The Robot Arm was supplied by Delta Technology and the process automation with machine vision, robot internal function monitoring, HMI design, PLC control, and machine safety systems designed by the ASU team.

The Robot Arm was supplied by Delta Technology and the process automation with machine vision, robot internal function monitoring, HMI design, PLC control, and machine safety systems designed by the ASU team.

And finally, here is a brief preview of the AzLoop, Arizona’s SpaceX Hyperloop Competition Team.

ASU-based Arizona Hyperloop competition team, AZLoop. The team was one of only 24 teams, out of an initial 3,000 entries, to advance to the final round this August, with sights set on building the fastest mode of rail transport. This team is an interdisciplinary effort that includes engineering, robotics, physics, astrobiology, marketing and business management as well as a multi-university collaboration so in addition to ASU and its Thunderbird School of Global Management, students from Embry-Riddle Aeronautical University and Northern Arizona University are working together as one seamless team. I personally witnessed this in a recent visit.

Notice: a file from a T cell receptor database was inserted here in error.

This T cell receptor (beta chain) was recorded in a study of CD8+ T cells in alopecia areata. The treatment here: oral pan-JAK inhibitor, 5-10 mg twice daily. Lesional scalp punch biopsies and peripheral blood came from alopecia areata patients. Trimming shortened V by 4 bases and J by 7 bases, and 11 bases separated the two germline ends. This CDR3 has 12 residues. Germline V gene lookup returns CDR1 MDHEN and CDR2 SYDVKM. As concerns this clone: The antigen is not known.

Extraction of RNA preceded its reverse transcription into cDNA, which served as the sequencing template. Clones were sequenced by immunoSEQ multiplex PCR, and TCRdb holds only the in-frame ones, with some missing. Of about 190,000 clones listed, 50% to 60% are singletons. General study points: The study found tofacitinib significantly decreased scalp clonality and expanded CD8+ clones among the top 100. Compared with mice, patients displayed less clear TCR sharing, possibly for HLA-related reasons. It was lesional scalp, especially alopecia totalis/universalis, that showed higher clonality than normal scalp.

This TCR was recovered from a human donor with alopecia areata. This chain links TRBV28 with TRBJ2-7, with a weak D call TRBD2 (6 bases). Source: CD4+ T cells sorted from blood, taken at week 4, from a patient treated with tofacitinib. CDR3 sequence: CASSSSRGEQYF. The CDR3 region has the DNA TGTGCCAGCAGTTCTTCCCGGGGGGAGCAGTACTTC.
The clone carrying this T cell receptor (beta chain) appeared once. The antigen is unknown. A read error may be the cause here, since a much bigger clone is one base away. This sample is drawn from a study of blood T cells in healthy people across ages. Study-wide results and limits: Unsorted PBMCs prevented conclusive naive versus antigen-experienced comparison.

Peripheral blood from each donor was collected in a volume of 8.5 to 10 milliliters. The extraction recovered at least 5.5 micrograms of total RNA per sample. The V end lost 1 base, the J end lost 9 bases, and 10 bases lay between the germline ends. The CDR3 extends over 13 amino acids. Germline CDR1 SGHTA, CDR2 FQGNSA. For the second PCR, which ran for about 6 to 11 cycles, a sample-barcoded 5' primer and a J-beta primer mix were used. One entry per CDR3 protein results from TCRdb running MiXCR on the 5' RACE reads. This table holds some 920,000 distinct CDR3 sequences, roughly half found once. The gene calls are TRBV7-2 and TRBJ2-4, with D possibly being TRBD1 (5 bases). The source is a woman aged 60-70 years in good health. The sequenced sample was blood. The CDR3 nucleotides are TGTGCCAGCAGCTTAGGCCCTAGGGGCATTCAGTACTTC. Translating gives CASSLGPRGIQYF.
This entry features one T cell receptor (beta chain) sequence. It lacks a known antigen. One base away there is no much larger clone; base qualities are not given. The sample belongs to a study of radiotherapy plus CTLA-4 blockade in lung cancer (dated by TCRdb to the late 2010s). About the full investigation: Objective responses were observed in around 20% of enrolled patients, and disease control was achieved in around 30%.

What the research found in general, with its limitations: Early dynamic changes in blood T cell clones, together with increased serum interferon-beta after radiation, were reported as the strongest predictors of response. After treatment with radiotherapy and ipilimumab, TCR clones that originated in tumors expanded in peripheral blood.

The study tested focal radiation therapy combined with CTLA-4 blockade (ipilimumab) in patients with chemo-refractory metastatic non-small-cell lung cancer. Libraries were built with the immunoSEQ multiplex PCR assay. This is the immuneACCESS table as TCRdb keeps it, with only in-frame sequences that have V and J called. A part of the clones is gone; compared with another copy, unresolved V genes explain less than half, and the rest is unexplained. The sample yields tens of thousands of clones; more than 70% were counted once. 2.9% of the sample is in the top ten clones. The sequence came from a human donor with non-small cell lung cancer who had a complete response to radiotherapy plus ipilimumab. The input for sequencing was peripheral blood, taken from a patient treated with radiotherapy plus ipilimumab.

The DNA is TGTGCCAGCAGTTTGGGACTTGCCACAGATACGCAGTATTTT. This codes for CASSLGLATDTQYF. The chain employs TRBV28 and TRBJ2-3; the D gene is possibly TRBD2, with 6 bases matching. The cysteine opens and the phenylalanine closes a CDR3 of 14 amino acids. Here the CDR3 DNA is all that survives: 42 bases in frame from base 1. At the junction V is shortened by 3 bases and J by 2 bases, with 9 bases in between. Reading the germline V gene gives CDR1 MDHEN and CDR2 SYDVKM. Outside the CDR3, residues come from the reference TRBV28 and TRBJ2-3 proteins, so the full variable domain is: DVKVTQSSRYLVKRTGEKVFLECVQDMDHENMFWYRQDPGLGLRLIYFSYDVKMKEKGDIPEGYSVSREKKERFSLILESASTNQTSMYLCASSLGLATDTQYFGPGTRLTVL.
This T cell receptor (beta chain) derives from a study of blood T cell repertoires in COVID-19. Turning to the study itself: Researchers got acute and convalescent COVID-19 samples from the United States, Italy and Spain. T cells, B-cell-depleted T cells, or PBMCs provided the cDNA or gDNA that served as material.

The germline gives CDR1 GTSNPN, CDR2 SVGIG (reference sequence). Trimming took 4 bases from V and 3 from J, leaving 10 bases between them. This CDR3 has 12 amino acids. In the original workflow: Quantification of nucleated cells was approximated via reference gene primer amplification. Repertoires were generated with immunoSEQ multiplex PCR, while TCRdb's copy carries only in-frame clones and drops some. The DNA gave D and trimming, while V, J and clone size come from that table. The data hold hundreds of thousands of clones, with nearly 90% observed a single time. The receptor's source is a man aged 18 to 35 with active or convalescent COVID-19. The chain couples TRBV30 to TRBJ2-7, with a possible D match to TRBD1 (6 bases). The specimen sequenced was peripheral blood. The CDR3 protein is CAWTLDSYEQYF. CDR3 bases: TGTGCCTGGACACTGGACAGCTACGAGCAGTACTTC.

ASU-based Arizona Hyperloop competition team, AZLoop. The team was one of only 24 teams, out of an initial 3,000 entries, to advance to the final round this August, with sights set on building the fastest mode of rail transport. This team is an interdisciplinary effort that includes engineering, robotics, physics, astrobiology, marketing and business management as well as a multi-university collaboration so in addition to ASU and its Thunderbird School of Global Management, students from Embry-Riddle Aeronautical University and Northern Arizona University are working together as one seamless team. I personally witnessed this in a recent visit.

I don’t know about you, but I feel really good passing the ‘baton’ to these young, creative minds!

What are your thoughts on this subject?

1 comment on “The Engineering future on planet Earth: Young Tech minds at work

  1. D Feucht
    May 21, 2017

    Steve,

    I share your sentiment that it is encouraging to see young engineers showing ability in engineering. It was only 2 to 3 decades ago that the robot arm project would have been pushing the frontiers of research.

    The loop project reminds me of the Launch Loop concept developed by polymath Keith Lofstrom, when in his 20s and working a “day job” in Tektronix IC design at the time. The project is-was grandiose and has yet to reach fruition but has been the springboard to ServerSky (server-sky dot com) and other more readily achievable projects. Hopefully, some of these younger minds will choose a bright idea and persist with it until it is realized, as Keith is doing.